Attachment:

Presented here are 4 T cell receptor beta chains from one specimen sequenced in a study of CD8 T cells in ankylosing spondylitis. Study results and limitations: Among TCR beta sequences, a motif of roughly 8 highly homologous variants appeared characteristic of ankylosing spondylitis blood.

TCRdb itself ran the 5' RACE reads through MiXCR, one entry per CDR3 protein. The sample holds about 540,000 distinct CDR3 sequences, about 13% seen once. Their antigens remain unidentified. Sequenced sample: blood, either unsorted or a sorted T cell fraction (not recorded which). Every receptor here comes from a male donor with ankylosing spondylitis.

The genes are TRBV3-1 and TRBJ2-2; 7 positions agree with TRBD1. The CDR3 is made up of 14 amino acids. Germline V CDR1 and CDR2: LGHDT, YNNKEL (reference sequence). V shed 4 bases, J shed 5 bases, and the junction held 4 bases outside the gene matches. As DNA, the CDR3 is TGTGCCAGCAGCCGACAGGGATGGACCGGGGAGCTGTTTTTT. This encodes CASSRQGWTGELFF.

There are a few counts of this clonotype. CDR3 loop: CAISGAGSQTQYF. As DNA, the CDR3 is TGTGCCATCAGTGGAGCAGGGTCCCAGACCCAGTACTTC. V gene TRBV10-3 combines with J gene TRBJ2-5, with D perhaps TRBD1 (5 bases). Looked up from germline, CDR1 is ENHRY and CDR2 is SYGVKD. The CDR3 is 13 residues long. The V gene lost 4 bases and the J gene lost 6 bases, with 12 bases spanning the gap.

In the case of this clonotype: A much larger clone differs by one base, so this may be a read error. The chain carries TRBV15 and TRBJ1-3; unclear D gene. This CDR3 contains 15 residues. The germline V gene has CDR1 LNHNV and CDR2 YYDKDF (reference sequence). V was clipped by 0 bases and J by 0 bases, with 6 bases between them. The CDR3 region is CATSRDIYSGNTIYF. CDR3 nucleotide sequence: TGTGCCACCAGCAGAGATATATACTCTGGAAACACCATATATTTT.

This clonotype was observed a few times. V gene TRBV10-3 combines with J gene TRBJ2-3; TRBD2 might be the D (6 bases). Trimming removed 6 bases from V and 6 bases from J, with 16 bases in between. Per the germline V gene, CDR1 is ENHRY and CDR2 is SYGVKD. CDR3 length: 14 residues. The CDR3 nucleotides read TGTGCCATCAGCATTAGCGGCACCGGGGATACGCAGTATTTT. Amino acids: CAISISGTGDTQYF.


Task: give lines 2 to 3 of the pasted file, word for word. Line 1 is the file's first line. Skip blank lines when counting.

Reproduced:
TCRdb itself ran the 5' RACE reads through MiXCR, one entry per CDR3 protein. The sample holds about 540,000 distinct CDR3 sequences, about 13% seen once. Their antigens remain unidentified. Sequenced sample: blood, either unsorted or a sorted T cell fraction (not recorded which). Every receptor here comes from a male donor with ankylosing spondylitis.

The genes are TRBV3-1 and TRBJ2-2; 7 positions agree with TRBD1. The CDR3 is made up of 14 amino acids. Germline V CDR1 and CDR2: LGHDT, YNNKEL (reference sequence). V shed 4 bases, J shed 5 bases, and the junction held 4 bases outside the gene matches. As DNA, the CDR3 is TGTGCCAGCAGCCGACAGGGATGGACCGGGGAGCTGTTTTTT. This encodes CASSRQGWTGELFF.